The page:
As we draw a big red “X” through the first month of this new year, there is much to look forward to – more political unrest, polarizing views on social media, and thankfully, a new Under Cover Book Club read to escape into, when the former two become a little hard to handle.
While this month’s selection may not provide a total escape from political commentary, it has been hailed as one of the best books of 2016, and is definitely worth diving into. Plus, at 620 pages, “The Nix,” by Nathan Hill, will provide more than just a momentary distraction.
Following professor and wannabe writer, Samuel Andresen-Anderson, as he reconnects with his long-lost mother, the book is a satirical commentary on just about everything – our political landscape, family responsibility, activism, an insatiable news media, and even online gaming.
In an example of huge literary praise, the debut author is drawing comparisons to renowned “The World According to Garp” author, John Irving, while generally receiving glowing marks across the board.
The book takes its title from a figure in Norse folklore, the Nix. In traditional Norwegian tales, a Nix often appears as a white horse that steals children away, but Hill uses it in a more broad form – something a person loves, which one day disappears, taking a piece of their heart with it.
For Hill’s protagonist, the Nix is his mother. Abandoning the family when he was just 11, our erstwhile writer’s mother reconnects with him, only after making national headlines for having attacked a presidential nominee.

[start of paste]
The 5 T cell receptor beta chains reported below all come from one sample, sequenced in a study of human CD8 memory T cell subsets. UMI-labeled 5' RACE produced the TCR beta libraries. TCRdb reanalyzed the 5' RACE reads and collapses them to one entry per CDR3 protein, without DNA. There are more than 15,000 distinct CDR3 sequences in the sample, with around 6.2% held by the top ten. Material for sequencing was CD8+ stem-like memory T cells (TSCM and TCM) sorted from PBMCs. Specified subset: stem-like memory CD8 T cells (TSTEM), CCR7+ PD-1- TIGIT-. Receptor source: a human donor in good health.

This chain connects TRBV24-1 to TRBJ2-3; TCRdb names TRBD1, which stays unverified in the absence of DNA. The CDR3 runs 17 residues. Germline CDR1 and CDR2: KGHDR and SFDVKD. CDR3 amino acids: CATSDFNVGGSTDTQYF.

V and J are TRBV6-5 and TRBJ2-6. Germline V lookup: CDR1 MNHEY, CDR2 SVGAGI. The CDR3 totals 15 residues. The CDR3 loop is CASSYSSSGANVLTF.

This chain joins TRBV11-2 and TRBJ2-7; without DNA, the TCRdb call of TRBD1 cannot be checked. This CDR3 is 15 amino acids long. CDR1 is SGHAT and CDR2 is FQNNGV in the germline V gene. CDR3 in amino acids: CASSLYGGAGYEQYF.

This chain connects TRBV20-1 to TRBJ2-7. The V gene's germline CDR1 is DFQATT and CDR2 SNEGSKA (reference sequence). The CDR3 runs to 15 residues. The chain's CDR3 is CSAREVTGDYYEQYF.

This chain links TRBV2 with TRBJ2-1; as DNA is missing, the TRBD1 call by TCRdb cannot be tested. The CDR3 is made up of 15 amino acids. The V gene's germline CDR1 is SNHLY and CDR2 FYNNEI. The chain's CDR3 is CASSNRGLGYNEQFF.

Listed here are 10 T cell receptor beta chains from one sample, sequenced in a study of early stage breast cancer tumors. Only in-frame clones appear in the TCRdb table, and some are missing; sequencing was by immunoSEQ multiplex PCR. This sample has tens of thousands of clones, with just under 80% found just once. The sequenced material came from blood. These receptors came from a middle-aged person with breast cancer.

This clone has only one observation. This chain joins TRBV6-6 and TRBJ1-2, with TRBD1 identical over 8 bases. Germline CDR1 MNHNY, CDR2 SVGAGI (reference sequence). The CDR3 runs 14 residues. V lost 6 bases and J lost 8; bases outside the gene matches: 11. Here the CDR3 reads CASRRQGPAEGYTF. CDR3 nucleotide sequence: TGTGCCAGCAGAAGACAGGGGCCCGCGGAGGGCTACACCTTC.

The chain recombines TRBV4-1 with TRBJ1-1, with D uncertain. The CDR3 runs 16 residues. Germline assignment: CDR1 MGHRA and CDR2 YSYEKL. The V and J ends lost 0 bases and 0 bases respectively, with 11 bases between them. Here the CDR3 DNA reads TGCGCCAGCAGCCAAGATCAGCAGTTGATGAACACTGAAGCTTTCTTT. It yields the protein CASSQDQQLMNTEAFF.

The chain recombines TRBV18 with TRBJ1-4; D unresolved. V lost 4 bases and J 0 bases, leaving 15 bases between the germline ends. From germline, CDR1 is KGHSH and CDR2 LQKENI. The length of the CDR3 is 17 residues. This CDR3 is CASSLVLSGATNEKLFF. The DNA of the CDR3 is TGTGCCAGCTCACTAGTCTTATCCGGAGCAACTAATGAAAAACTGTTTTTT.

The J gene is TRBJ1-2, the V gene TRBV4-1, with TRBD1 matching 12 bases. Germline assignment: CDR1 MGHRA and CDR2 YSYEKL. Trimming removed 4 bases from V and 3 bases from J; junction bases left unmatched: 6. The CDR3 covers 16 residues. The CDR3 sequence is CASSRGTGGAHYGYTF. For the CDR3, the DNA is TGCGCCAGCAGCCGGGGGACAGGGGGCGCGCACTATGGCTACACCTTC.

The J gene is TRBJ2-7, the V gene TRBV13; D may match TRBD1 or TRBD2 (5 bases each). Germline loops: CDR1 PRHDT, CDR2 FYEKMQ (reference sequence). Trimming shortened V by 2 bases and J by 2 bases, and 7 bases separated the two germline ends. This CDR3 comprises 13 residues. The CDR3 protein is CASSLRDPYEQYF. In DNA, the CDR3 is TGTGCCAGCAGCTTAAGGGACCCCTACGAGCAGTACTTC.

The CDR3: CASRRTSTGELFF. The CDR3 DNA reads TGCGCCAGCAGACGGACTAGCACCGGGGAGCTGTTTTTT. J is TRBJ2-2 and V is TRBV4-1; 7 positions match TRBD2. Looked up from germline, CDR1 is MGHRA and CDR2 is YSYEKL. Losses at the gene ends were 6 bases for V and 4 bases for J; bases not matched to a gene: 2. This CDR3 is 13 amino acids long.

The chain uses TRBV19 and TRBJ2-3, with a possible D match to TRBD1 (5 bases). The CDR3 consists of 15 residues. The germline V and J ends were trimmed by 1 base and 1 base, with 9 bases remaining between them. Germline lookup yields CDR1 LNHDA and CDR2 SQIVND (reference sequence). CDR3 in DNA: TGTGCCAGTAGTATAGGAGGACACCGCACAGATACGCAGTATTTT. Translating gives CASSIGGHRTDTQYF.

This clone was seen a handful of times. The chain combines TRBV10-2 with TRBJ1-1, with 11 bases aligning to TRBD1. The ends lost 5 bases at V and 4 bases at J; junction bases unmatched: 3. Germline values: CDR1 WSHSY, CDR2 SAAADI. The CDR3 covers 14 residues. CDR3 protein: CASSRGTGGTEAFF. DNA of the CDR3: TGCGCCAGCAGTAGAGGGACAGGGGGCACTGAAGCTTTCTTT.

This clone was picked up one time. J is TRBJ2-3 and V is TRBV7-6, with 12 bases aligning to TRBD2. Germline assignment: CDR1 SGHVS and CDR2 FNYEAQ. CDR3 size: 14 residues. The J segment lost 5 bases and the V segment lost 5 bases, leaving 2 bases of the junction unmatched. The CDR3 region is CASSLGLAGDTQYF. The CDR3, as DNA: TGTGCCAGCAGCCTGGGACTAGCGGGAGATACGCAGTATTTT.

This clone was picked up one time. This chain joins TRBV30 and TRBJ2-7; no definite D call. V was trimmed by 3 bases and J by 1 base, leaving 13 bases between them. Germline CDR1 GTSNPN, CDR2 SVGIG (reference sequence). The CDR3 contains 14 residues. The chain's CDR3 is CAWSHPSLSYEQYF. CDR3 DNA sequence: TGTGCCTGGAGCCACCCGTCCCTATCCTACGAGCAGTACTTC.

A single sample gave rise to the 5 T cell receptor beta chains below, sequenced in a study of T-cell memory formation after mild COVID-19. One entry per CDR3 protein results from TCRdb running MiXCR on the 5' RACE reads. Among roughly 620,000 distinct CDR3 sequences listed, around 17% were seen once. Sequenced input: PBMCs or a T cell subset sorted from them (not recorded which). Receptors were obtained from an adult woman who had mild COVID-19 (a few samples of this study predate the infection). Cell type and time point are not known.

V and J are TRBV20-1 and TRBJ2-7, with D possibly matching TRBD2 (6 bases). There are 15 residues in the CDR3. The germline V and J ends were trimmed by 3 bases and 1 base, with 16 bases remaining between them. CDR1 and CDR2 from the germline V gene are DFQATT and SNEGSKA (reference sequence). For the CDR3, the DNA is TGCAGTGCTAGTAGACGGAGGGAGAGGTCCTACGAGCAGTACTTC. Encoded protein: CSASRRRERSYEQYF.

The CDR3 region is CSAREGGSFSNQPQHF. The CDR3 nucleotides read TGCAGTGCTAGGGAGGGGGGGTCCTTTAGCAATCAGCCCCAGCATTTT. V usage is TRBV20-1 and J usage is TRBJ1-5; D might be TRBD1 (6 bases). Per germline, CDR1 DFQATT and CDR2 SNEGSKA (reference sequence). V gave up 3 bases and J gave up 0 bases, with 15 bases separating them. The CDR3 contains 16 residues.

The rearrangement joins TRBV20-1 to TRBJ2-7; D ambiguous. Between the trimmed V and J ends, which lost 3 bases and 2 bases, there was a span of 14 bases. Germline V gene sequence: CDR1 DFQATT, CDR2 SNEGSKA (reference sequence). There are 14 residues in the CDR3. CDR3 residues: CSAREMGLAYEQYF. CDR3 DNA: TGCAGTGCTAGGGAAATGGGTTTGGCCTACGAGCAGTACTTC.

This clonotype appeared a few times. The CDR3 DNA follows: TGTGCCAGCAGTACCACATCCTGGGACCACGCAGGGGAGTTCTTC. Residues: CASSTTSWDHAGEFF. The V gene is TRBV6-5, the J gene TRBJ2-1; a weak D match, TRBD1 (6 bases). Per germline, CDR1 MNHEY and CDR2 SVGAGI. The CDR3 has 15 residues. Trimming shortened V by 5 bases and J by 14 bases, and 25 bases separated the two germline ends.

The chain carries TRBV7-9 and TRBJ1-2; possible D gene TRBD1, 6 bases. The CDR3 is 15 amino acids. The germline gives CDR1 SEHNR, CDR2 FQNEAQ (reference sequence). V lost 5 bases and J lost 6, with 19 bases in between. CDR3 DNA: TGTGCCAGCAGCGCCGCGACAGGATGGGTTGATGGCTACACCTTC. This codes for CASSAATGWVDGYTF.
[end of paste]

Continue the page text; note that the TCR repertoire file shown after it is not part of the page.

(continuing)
As a media circus surrounds his mother, Samuel finds that the woman they portray is not the woman he remembers at all.
The news media is painting her as an aging hippie with a political agenda and a colorful past, but the mother he recalls is a small-town girl who married her high school sweetheart and started a family, before, of course, vanishing into thin air some years later.
In order to help his mother, Samuel must first discover who she really is, which takes him and readers on a journey back to 1968, and the Vietnam War era political unrest.
As he dives into his mother’s past, in order to get to know her in the present, Samuel also has to deal with his abandonment issues –facing his Nix head on, along with the reality that it is usually the thing we want more than anything which has the power to hurt us the most.
Along the way, Hill introduces us to a colorful cast of supporting characters, each with their own tale to tell, while looking at the sanctimonious pulse that many would argue now beats in the heart of America.
From family drama, to lost loves, to politics, and idealism, the story spans generations, and, though written over the course of a decade, remains a pointedly accurate look at our current state of affairs.
In an interview with the aforementioned John Irving, Hall stated, “I guess in the novel what I wanted to do was instead of going with my first impulse, which was to try to very sanctimoniously say who’s right and who’s wrong, I realized that I wasn’t the person to be able to make that judgment. What are the odds that in my very narrow point of view that I’ve discovered the truth about American politics? It’s probably very little. It’s zero. And so instead what I tried to do in the book is to examine what it felt like to bump up against politics, to bump up against in a kind of human emotional way, to bump up against historical moments.”
And, story aside, that sounds like advice we could all benefit from right about now.